The husband and wife thought they were prepared. With elderly parents, they even expected a cancer diagnoses sooner or later. They had discussed what to do in the event of the eventual death. They thought they were prepared, that they couldn't be surprised. In the end, it wasn’t the diagnoses that was surprising, it was who had received the diagnosis.
They never thought it would be her. Kira had not seemed that sick when she went to visit the doctor. She had fallen and received lump and some bruising. But a week later the lump was still there. They went to the doctor, who seemed unconcerned but ran some tests, just to be safe. The results were nothing they expected. Kira was only two-years-old. How could she have cancer?
As her parents later learned, Kira became one of the approximately 43 children in the United States diagnosed with cancer that day. Childhood cancer affects all ethnic, gender, and socio-economic groups. They also learned that thanks to today’s medicine, Kira’s chances of survival were high. Eighty percent of children diagnosed with cancer will survive. Sadly that means one in five children diagnosed with cancer will not survive into adulthood. Often, survival rates depend upon the type of cancer, with some being more deadly than others. Also unfortunately, most survivors of childhood cancer will end up with at least one significant, life-long health problem.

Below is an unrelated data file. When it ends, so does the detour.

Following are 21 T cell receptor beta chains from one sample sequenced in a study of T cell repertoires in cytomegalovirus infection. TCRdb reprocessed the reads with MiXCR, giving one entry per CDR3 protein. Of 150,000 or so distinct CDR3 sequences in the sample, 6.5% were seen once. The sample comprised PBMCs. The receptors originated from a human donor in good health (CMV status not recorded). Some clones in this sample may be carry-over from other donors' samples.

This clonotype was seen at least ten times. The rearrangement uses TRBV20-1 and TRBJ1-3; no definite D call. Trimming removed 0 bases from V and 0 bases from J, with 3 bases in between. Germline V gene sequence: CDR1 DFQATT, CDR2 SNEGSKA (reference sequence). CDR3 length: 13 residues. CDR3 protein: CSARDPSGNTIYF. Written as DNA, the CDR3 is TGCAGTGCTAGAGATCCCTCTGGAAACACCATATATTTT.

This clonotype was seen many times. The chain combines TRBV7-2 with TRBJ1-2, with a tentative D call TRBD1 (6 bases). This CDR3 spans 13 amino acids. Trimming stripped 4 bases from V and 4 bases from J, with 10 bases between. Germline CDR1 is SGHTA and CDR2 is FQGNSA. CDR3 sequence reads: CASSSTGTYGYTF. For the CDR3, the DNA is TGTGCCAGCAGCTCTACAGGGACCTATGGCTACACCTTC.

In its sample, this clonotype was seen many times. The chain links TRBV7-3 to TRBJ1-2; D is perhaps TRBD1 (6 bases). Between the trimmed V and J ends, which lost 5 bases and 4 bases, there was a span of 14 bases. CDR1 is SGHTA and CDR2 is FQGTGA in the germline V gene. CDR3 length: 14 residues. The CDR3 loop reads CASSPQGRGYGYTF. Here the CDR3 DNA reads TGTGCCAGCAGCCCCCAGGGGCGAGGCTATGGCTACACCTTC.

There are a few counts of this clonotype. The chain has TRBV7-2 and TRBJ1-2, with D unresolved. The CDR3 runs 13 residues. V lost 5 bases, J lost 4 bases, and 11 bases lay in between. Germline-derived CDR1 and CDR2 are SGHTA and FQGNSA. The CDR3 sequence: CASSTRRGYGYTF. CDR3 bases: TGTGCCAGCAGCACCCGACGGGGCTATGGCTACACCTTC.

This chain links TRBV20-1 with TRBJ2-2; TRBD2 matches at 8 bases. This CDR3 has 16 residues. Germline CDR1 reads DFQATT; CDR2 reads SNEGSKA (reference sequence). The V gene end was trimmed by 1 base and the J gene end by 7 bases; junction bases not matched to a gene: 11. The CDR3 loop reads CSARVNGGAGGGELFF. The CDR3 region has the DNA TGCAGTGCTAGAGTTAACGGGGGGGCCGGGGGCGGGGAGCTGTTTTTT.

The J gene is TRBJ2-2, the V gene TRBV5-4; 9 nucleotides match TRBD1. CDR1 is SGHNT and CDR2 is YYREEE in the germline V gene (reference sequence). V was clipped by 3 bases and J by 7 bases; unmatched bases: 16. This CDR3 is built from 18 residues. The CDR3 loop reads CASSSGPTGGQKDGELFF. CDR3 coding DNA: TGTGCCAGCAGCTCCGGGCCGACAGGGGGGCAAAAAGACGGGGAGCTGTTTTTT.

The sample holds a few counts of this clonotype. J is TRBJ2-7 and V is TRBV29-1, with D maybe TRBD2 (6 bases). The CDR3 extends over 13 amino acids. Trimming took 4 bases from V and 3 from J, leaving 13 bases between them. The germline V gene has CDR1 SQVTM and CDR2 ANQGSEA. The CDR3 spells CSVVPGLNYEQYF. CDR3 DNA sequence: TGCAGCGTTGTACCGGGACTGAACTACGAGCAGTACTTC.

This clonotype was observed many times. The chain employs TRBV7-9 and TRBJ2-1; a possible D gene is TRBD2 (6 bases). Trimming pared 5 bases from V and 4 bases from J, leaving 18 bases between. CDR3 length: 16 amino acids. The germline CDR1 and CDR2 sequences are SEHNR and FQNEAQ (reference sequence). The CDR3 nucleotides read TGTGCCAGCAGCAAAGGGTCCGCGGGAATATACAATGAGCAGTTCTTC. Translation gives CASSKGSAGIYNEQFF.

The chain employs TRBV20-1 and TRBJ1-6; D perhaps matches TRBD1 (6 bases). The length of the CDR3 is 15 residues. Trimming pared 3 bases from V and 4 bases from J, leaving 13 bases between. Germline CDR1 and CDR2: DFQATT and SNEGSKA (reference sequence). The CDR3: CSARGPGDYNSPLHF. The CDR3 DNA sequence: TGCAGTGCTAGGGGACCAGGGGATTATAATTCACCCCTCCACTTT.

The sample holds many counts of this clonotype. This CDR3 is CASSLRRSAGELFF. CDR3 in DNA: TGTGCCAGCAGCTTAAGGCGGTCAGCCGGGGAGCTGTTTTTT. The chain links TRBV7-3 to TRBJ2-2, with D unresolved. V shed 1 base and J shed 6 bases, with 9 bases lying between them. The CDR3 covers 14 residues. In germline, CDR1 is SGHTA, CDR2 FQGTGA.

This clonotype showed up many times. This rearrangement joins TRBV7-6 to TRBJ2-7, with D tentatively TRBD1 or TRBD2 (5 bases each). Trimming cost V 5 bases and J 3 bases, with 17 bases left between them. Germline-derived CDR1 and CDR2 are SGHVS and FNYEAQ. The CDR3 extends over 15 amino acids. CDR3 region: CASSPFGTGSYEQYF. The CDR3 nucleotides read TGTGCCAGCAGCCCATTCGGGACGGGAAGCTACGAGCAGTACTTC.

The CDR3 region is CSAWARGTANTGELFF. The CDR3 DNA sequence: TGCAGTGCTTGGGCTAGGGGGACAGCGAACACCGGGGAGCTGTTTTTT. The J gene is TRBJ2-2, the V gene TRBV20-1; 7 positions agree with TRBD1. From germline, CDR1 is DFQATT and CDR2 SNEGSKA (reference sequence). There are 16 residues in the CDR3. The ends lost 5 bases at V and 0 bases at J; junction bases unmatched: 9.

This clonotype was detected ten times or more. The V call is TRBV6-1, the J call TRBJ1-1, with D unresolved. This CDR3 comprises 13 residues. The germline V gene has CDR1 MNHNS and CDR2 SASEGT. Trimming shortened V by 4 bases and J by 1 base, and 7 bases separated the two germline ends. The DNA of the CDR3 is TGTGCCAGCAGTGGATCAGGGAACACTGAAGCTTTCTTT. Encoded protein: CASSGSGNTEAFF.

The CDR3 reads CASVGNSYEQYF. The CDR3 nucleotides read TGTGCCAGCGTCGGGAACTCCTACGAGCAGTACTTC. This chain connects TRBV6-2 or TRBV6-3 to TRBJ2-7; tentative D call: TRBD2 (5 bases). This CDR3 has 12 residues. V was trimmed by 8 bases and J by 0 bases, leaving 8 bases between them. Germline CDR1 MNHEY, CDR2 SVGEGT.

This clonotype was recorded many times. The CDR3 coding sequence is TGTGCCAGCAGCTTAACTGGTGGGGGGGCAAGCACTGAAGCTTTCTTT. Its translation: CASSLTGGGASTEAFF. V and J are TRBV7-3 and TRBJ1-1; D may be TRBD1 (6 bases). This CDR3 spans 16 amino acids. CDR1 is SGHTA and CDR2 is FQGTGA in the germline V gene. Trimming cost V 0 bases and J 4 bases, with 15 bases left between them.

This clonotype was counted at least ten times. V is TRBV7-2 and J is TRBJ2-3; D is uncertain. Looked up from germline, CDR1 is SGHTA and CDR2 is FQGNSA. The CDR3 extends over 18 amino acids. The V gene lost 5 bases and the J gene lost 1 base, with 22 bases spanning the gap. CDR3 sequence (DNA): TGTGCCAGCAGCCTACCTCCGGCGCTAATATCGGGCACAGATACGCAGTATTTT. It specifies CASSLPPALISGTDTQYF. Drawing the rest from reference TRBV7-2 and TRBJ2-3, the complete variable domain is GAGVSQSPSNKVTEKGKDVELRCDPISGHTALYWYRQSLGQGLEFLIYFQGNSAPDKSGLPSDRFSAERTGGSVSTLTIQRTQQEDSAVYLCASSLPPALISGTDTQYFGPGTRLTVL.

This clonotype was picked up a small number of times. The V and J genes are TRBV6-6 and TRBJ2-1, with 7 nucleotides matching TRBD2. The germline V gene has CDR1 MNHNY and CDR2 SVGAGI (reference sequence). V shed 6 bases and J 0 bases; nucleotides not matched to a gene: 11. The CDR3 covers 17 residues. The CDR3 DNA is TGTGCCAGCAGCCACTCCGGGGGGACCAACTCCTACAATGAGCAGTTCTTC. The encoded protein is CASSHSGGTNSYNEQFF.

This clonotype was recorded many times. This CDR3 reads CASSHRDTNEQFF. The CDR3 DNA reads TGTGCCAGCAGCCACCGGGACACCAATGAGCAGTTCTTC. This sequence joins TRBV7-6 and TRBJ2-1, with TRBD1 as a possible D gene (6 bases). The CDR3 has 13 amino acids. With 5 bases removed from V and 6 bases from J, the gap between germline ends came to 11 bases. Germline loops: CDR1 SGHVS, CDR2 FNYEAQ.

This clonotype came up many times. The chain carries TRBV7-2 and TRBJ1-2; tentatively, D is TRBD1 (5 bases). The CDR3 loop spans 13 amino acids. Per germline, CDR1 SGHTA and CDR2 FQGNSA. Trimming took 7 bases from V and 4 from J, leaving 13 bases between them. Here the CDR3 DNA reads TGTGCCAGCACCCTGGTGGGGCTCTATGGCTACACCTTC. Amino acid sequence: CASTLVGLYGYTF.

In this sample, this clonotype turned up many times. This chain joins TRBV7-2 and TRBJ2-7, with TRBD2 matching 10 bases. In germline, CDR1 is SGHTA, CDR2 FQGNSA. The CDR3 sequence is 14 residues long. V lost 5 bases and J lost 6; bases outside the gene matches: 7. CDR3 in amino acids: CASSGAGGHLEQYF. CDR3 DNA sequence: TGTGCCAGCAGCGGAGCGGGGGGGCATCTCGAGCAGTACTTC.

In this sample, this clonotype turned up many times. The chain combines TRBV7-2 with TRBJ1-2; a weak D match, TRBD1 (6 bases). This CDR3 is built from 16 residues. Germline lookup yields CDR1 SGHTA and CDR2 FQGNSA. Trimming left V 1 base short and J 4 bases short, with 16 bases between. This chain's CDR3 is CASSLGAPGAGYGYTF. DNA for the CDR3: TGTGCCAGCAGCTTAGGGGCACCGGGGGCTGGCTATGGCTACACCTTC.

September has been designated as National Childhood Cancer Awareness Month. Take some time this month to pray for children with cancer. Pray for strength for their parents and family. Pray for wisdom for scientists working to cure cancer.
“Dogs are man’s best friend,” so said Frederick II, King of Prussia, in reference to his Italian greyhound. The phrase, so commonly used today, was popularized by its use in a poem by Ogden Nash. For Cody, this phrase is more than just a phrase. His dog is not only his best friends, but also an assistant, caregiver, companion, and family member. For Cody, is blind.
September is National Guide Dog Awareness Month! Beginning in 2008, the month of September is dedicated to raising awareness and funding for accredited guide dog organizations.
It is estimated that there are approximately 10,000 individuals in the United States who use the services of a guide dog. Guide dogs are most commonly associated with blind or visually impaired individuals, however only about two percent of visually impaired individuals use guide dogs. Guide dogs specifically refer to dogs used by the visually impaired, however, service dogs are used by many individuals with a variety of disabilities.
By using a guide dog, Cody has found it easier to get around in public areas. It has given him confidence to do more activities by himself and even try new activities! Just last week, he felt confident to walk to a local ice cream shop by himself, something he never would have attempted prior to owning a guide dog. He has even found that his dog encourages people to approach and talk to him.